LAUNCH OF U.S. MILITARY STRIKES IN AFGHANISTAN
The anticipated military strike against Al Qaeda terrorist training camps and military installations of the Taliban regime in Afghanistan was, as you are aware, launched last night. These operations are part of a broader campaign against the perpetrators of the terrorist attacks in the United States on 11th September and their supporters. President Bush had telephoned Prime Minister Vajpayee on Sunday, well before the launch of the air strikes and informed him of essential details in this regard.
As expected, the targeting has been selective, minimising the impact of the operation on the civil population. We are glad that humanitarian assistance to the people of Afghanistan is integral to the operations.
India has long had traditionally warm and friendly ties with the people of Afghanistan. Above all, that country and its people deserve a democratic, peaceful, progressive and prosperous future. This is not possible unless peace returns early and a government representative of all elements of the Afghan society replaces the Taliban.
Promotion of terrorism is what has brought Afghanistan to this pass. That is why we welcome President Bush's statement of 7th October reiterating that the current focus on Afghanistan is part of a broader battle against terrorism. India's position on the global character of terrorism and the need for a concerted global action against terrorism everywhere is known well enough.
October 8, 2001
Joint press conference addressed by
Indian Prime Minister Atal Behari Vajpayee and
British Minister Tony Blair,
October 6, 2001 - New Delhi
The following is the transcript of the joint press conference:
Opening remarks by Prime Minister Atal Bihari Vajpayee:
Mr. Prime Minister,
I welcome you warmly to India. You are on a whirlwind tour, covering three countries in two days. With this severe pressure on your time, I am very happy we have been able to prevail upon you to visit us, even though for a very short time.
Even in this brief period, we have had a meaningful and fruitful exchange of views. Before your visit, we spoke twice on the telephone- once after the terrorist attacks of September 11 in USA and again after our own tragedy in Srinagar on October 1. We continued on the same theme today- of democracy under attack from terrorism. The terrorist bomb in Srinagar hit at the symbol of the state’s democratic polity.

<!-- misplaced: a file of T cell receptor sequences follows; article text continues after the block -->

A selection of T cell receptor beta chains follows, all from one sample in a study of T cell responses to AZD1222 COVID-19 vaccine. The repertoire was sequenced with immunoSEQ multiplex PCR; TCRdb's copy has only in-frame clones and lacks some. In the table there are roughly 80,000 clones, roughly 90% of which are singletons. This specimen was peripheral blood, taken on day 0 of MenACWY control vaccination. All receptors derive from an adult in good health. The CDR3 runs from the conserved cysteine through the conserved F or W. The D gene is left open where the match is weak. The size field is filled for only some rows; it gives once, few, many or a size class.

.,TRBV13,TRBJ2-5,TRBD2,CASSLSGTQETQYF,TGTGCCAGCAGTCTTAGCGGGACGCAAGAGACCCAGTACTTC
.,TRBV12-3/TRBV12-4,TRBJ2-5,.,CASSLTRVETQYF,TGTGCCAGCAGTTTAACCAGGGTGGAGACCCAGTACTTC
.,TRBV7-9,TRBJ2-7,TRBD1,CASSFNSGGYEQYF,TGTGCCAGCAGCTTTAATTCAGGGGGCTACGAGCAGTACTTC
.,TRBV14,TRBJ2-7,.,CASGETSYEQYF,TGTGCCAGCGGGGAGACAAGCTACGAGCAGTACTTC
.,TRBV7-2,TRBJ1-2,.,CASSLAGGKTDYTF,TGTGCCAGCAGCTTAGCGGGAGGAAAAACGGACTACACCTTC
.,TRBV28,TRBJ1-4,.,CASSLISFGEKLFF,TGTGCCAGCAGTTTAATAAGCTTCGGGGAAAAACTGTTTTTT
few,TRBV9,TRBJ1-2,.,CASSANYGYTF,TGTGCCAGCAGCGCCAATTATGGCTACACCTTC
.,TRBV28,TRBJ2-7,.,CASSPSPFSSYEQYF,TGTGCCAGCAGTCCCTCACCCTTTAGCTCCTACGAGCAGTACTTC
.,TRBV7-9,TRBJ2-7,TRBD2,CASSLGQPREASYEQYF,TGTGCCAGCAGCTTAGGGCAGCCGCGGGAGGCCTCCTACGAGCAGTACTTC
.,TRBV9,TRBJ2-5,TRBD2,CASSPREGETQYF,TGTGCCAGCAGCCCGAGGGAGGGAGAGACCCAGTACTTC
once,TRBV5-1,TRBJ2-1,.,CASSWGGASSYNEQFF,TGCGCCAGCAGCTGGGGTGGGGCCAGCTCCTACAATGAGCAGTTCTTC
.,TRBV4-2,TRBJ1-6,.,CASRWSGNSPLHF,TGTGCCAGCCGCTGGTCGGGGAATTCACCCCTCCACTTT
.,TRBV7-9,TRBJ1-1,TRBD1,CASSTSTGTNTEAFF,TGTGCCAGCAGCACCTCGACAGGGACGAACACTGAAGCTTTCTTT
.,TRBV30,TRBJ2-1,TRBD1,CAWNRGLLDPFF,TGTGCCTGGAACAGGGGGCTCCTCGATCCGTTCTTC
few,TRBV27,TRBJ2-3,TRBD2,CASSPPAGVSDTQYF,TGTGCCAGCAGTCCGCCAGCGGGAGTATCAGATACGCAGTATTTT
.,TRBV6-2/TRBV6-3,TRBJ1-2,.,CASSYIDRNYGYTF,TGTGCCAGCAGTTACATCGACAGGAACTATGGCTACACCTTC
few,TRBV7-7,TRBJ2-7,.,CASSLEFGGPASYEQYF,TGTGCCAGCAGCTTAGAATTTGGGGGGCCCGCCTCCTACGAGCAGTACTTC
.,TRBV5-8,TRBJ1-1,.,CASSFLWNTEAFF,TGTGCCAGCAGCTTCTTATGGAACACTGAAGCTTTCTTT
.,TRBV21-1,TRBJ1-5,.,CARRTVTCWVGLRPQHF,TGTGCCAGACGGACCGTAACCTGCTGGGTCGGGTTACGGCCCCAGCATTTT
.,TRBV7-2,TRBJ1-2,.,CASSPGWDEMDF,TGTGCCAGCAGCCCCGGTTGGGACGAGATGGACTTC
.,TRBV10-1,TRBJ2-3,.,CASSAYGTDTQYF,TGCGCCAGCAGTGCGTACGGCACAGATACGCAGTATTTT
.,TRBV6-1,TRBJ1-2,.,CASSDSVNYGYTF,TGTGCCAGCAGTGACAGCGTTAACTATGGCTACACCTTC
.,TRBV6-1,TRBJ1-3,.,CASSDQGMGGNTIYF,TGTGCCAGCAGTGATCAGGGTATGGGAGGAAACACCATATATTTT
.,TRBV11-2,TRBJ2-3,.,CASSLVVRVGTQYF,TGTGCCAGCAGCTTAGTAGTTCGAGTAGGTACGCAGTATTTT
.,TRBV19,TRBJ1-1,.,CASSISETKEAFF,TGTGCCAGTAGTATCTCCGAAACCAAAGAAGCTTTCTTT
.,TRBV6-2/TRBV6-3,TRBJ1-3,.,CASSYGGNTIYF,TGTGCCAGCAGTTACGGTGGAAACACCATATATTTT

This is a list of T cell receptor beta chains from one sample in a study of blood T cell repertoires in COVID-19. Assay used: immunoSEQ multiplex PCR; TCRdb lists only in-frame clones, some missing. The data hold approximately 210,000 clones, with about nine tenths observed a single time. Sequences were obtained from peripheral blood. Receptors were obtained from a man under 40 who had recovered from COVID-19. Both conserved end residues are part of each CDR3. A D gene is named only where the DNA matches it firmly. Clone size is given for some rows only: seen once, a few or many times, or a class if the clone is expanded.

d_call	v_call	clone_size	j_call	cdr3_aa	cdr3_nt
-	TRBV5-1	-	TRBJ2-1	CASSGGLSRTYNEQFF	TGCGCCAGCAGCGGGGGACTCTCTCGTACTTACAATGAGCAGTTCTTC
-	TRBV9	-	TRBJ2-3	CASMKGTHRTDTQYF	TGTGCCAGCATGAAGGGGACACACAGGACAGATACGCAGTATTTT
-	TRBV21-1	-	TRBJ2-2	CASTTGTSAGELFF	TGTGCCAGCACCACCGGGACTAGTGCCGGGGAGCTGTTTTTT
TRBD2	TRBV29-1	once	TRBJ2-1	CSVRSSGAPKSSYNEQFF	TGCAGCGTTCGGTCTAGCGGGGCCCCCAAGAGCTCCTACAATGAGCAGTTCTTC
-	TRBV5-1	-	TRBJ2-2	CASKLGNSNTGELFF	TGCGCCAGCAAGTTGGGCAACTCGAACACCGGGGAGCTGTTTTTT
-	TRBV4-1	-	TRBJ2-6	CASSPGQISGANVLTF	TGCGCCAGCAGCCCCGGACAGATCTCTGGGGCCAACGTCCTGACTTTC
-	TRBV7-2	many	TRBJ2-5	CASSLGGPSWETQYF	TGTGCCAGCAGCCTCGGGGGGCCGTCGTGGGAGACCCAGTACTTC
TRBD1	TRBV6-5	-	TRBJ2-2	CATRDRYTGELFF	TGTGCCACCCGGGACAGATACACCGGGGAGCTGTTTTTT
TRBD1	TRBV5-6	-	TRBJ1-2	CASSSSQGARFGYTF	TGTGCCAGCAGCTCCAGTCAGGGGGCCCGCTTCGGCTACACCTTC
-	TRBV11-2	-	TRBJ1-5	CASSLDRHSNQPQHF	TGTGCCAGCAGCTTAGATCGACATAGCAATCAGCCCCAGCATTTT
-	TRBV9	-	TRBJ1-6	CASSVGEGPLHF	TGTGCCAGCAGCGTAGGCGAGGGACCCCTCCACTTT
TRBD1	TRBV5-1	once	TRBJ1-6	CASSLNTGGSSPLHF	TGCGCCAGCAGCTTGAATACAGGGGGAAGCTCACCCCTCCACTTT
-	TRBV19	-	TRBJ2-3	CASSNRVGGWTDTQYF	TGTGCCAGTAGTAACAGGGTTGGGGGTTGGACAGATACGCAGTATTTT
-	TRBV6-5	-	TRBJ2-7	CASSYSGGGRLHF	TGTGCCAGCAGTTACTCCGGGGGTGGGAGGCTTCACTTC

You, Mr. Prime Minister, have played an active role in building and strengthening the global coalition against terrorism. You have rightly warned against equating terrorism with Islam. In your recent speeches, you have underlined the importance of political will for firm action against every organization and every country which funds, arms, trains or sponsors terrorism.
For over two decades now, India has waged a virtually lone struggle against terrorism. We believe that in this globalized world, distance and time do not provide insulation from the reach of terrorism. The hijack of an aircraft from Kathmandu to Kandahar may have linkages with four other aircraft creating havoc in USA nearly two years later. This is precisely why terrorism has to be dealt with globally. Condoning a terrorist act in one place may lay the foundation for a far more virulent act elsewhere.
We discussed the sinister agenda behind the Srinagar bomb blast. Even while extending our whole-hearted support to the pursuit of the guilty terrorists of September 11, we should not let countries pursue their own terrorist agenda under cover of this action. India will remain vigilant against such threats and will counter them decisively.
We spoke today about the tragedy of Afghanistan, which is caught in a war not of its making. India has traditional ties with that country. What Afghanistan needs is a broad-based government, representative of all ethnic groups, and which does not export of insurgency and extremism as its core ideology.
Mr. Prime Minister, we have been expecting you and Mrs. Blair in India on an official bilateral visit. I want to tell you that this brief visit of a few hours does not free you from that obligation. Our bilateral relations are vibrant, and there are a number of areas in which we can further strengthen our cooperation. We hope to have you here on a full-fledged visit in the near future, so that we can focus on these matters. Meanwhile, we should keep in close touch to continue our consultations on the most crucial agenda items of the democratic world today.
Opening remarks by Prime Minister Tony Blair.